RealKM Magazine is pleased to support and participate in a very important Knowledge Management for Development (KM4Dev) Knowledge Cafè 16 on 20 May 2021 that will contribute to the development of an action plan for the decolonisation of knowledge.
Knowledge Cafè 16 will focus on Asia, Australasia, and the Middle East, following on from Knowledge Cafè 15 which engaged other time zones.
In Knowledge Cafè 16, I’ll be highlighting the need to consider narrative disruption as a critical aspect of decolonising knowledge.
What is meant by “the decolonisation of knowledge”?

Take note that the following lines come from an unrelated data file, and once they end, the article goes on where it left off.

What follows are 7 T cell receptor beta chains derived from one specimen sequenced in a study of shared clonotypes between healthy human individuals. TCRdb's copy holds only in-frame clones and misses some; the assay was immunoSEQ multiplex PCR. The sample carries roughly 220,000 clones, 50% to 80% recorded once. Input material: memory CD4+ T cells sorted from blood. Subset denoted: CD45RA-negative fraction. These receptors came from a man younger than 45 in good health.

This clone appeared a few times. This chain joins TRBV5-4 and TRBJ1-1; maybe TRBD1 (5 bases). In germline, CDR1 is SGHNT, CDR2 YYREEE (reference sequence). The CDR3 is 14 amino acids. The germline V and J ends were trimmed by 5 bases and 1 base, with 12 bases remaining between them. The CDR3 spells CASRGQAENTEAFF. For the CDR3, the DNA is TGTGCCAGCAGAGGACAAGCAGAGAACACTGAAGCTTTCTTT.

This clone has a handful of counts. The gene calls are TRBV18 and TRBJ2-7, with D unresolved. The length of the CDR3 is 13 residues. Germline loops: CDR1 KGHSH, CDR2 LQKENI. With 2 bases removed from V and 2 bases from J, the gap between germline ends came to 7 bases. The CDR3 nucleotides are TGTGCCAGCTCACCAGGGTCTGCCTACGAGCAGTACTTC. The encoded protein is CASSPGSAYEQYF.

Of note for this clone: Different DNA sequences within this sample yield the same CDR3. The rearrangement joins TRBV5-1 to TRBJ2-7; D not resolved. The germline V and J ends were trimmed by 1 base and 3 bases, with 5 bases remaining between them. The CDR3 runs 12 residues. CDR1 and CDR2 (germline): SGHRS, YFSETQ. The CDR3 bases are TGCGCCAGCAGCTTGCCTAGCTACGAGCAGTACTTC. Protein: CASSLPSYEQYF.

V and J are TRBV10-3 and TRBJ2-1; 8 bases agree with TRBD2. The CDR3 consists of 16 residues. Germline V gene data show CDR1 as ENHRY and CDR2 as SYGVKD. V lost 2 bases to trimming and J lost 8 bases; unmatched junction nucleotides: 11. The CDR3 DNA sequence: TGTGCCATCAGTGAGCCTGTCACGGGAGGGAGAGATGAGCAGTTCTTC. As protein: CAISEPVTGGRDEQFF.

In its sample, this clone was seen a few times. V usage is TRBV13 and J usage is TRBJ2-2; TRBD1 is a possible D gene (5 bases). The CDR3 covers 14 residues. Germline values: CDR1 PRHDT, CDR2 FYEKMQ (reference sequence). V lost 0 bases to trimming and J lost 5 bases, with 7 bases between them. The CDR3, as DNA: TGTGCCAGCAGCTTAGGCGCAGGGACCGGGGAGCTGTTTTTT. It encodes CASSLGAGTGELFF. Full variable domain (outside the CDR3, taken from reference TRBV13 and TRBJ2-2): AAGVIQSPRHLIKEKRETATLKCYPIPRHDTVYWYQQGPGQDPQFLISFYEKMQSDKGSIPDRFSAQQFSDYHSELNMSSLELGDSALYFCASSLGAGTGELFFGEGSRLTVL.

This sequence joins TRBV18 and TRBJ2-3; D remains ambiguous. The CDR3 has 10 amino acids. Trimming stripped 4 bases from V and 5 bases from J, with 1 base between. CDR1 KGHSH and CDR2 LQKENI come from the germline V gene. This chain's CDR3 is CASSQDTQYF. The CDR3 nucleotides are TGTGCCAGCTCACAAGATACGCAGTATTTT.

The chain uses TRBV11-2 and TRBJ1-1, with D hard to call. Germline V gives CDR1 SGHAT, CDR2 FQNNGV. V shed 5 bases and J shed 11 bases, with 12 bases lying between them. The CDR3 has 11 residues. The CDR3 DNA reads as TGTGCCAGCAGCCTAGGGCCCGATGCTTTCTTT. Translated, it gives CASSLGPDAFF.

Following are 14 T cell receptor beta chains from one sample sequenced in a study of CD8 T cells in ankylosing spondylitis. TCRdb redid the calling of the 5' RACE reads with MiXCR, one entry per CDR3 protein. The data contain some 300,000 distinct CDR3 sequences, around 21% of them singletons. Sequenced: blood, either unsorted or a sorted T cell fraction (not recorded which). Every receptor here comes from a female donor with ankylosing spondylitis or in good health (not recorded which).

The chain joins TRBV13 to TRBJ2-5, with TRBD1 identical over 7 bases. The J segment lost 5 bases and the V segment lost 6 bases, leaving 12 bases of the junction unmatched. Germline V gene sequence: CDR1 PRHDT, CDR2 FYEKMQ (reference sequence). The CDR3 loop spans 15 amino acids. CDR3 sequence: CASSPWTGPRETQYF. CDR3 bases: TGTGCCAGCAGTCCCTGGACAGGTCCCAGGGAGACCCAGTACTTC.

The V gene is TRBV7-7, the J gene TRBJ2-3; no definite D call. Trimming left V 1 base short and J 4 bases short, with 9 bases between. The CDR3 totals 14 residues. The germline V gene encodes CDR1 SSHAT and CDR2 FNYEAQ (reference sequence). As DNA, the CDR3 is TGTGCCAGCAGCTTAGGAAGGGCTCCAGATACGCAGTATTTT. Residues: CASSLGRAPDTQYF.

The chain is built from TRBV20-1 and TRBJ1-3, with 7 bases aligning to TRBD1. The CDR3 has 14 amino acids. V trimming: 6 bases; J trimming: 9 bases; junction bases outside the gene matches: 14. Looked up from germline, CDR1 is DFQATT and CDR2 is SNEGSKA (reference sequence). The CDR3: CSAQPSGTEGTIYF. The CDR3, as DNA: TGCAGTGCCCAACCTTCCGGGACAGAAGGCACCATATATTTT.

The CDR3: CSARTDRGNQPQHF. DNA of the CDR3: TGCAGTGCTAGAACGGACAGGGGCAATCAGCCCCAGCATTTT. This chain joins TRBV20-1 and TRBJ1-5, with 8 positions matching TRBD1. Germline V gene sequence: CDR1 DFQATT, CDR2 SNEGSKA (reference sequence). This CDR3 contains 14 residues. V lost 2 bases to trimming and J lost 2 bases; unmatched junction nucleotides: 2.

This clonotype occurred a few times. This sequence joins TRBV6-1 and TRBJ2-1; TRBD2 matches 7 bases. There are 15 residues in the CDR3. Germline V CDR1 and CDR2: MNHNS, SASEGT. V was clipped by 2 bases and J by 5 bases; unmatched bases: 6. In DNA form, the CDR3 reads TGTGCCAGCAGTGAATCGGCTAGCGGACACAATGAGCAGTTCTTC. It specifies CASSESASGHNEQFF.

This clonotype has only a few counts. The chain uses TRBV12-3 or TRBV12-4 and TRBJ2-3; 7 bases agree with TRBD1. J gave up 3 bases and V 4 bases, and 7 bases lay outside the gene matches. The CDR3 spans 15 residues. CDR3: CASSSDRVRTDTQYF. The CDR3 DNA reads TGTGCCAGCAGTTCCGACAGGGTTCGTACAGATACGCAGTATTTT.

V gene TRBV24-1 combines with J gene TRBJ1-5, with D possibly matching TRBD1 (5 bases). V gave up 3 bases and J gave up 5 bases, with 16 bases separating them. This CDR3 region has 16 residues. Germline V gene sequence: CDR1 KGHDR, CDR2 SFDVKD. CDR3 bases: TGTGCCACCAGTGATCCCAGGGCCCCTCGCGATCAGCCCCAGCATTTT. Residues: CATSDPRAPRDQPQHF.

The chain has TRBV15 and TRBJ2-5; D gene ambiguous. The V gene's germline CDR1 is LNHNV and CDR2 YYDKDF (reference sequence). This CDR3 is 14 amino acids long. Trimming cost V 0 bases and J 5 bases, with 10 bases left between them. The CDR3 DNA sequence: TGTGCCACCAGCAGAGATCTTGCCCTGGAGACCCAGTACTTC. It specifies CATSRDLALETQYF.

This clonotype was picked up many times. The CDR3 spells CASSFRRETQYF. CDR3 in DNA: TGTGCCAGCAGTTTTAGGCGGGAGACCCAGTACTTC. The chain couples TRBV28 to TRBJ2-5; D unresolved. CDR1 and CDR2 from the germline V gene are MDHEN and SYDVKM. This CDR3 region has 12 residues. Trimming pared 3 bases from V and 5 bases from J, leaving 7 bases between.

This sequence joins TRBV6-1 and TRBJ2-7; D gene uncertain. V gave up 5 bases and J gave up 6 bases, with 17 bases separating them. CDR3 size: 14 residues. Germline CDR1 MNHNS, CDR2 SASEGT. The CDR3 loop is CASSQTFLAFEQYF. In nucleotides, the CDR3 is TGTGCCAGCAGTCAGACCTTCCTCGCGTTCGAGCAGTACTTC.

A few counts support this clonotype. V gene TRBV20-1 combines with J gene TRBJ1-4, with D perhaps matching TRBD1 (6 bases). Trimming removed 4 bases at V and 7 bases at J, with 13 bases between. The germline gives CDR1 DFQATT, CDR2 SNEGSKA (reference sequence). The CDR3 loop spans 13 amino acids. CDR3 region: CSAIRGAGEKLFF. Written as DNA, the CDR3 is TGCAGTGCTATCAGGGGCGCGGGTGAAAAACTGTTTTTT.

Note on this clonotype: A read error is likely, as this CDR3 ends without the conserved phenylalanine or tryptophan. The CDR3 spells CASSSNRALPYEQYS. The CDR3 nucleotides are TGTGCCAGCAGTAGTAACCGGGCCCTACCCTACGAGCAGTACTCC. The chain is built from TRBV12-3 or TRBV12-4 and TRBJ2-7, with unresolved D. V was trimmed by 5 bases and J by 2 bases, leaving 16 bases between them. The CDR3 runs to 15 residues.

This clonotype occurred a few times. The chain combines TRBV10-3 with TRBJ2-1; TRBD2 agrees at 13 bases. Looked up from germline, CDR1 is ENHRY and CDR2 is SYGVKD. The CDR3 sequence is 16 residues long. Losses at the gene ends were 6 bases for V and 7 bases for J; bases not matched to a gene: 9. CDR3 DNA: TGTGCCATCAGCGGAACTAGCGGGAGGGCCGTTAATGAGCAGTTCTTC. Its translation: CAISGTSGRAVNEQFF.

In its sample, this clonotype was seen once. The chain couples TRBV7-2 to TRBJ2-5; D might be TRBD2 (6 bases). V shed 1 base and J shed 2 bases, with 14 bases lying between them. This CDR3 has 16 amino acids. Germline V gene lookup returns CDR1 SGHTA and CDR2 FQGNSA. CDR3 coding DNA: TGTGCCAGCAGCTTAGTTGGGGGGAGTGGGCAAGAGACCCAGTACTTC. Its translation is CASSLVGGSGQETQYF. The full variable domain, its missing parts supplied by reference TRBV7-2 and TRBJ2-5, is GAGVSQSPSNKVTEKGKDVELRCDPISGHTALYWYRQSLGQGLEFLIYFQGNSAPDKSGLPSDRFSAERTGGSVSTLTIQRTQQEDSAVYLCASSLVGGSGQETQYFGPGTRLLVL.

As KM4Dev advises:
Decolonizing knowledge is a political project, initially started in academia to challenge what is perceived to be the hegemonic control over knowledge production and sharing by the western hemisphere. It positions indigenous [and traditional and local] knowledge systems as equal in importance to the US-Euro-centric models and approaches. Today, decolonizing knowledge has become an umbrella term to encompass all the challenges posed to the current system of knowledge production, flow, and use. For the field of knowledge management [the aim of] decolonization is to make the field more diverse, plural, and inclusive.
I first raised concerns about the global knowledge imbalance, including in regard to knowledge about knowledge management (KM), in an August 2018 article. Then, in a December 2019 article, I called on the KM community to play a more active role in progressing the decolonisation of knowledge and KM.
Also published on Medium.